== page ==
As of this writing, we still don’t know who will be the new host of Jeopardy!, and to be honest, it doesn’t really matter to me. Alex Trebek was, of course, the best; if we based the choice of replacement on nothing more than the way Alex said “Noooo,” then the producers have an impossible task ahead of them. Nobody could do a quick takedown of a wrong answer like Alex could.
Jeopardy! was never appointment-viewing for me. If I was around a TV, and other people, at 7 p.m. on a weeknight, I might sit down and test my intelligence. The show gave me the feeling of knowing many of the answers, but only if I had about five minutes to think. And I guess that’s the point of the game: know things but know them right away. (The other day, while writing a script, I tried to think of the word preside and, after fumbling around inside my head for too long, I finally turned to google and typed in synonym for being bossy, and it finally popped up among 10 other options.)
But all the drama about the Jeopardy! host has given me an appetite for trivia, and so I looked up a few of the old episodes, to see how quickly smart I really am.
Like most of us, I have my strong areas of knowledge and my weaker ones. Ask me about grammar, parts of speech, vocabulary, Broadway musicals, classic fiction, cycling or piano music and I might do pretty well. Make the category about the TV show, “Little House on the Prairie,” and I will gobble the whole category.
Give clues about geography and I might get half of them correct, so long as we don’t veer too heavily into the Middle East. Ditto clues about United States history. After that, things start to go south.
And then there are the categories for which I will excuse myself from the TV to go get a snack; even the easier, top questions in the rows are beyond me. Those would be mathematics, computer technology, sports (especially football), and the worst of all – Greek mythology. Dionysus is mentioned so often on the show, you’d think I’d know all about him by now.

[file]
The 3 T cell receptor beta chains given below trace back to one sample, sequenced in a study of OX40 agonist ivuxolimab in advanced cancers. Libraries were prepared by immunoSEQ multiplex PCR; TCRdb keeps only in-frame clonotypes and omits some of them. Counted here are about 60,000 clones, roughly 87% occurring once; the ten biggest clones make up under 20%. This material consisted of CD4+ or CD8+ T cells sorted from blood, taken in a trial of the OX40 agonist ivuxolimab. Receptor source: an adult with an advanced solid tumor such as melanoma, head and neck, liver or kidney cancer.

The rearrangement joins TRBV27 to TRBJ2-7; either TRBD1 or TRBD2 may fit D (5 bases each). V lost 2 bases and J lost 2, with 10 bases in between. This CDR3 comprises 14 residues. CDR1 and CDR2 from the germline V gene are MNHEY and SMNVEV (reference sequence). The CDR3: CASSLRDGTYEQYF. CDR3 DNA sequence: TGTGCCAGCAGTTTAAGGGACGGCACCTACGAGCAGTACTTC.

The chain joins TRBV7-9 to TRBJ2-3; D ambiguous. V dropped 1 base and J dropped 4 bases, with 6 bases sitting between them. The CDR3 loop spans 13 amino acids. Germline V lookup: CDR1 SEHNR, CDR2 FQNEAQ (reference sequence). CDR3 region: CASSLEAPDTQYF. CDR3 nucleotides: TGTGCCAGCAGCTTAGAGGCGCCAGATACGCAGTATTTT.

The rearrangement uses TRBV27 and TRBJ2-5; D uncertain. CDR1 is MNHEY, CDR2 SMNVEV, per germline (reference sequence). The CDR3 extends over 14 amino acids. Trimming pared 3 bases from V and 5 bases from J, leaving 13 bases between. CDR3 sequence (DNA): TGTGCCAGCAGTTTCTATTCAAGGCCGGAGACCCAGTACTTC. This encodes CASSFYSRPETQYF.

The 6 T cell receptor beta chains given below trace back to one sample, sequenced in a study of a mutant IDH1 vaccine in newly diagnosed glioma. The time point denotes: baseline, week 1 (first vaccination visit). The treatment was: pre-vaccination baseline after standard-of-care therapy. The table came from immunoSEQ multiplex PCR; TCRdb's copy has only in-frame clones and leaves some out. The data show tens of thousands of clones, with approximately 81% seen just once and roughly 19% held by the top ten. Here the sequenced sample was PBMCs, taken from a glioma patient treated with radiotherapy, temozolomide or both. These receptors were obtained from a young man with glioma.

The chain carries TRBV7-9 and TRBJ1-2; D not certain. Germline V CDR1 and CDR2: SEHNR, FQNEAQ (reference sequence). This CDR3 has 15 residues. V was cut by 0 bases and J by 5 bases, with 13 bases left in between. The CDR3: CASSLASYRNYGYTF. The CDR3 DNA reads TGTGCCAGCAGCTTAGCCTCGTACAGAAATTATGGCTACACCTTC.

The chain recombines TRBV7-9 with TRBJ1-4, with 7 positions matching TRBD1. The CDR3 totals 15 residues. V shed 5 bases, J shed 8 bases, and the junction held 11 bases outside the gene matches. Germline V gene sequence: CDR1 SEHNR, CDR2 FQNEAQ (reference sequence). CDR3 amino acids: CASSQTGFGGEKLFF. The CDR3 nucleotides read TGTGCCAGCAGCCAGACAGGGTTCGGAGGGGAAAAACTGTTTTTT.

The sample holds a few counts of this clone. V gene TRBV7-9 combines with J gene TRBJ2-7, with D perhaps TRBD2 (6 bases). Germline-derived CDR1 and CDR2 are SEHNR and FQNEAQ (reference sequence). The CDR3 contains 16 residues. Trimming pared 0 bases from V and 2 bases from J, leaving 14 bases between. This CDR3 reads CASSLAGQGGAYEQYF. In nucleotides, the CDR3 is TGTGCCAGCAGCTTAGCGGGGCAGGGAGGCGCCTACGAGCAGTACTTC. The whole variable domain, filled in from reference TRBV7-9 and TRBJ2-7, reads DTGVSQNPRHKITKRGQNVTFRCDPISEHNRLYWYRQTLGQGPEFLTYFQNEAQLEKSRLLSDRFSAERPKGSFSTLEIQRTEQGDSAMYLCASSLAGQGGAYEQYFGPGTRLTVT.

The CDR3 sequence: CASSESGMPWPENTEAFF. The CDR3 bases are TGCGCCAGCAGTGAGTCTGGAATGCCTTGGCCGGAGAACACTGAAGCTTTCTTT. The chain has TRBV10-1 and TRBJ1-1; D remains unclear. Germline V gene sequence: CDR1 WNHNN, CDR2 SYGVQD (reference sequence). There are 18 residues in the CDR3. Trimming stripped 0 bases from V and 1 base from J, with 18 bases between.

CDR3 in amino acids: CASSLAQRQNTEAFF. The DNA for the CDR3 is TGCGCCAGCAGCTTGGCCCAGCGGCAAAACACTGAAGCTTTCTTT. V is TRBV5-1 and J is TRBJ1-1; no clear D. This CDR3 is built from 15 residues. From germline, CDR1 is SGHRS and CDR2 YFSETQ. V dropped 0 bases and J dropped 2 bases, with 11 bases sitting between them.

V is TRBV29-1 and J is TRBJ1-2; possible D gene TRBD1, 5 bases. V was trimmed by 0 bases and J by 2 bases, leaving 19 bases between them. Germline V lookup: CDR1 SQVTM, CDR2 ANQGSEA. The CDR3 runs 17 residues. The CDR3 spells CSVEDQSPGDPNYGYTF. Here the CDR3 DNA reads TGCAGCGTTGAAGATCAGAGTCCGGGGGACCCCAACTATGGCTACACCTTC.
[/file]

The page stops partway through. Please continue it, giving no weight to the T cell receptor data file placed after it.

And among my weak topics is science. Unless Alex is offering some third-grade level clue for which the answer will be What is photosynthesis? then I will have to sit that one out.
It’s frustrating, because I read about science all the time. I watch documentaries about science; I’m deeply interested in science. And yet, nothing seems to stick. My strongest categories are those whose topics were cemented into my memory a long time ago. I still bask in the glory of the moment, years ago, when I shouted out Chopin! when Alex offered some clue or other about the composer of piano etudes. (So what if I didn’t give the answer in the form of a question – I sounded smarter than the people who were with me.)
For grins, I recently watched a whole episode with a pencil and paper nearby, to keep track of my correct answers. Halfway through the first round I had only five tally marks, so I quit counting. I guess I don’t have the right kind of intelligence for this game.
But I do have google. Dionysus is the god of grapes and fruit, and the son of Zeus. I’ll tuck that fact away for the next time it’s a clue offered by the Jeopardy! host. Whoever that may be.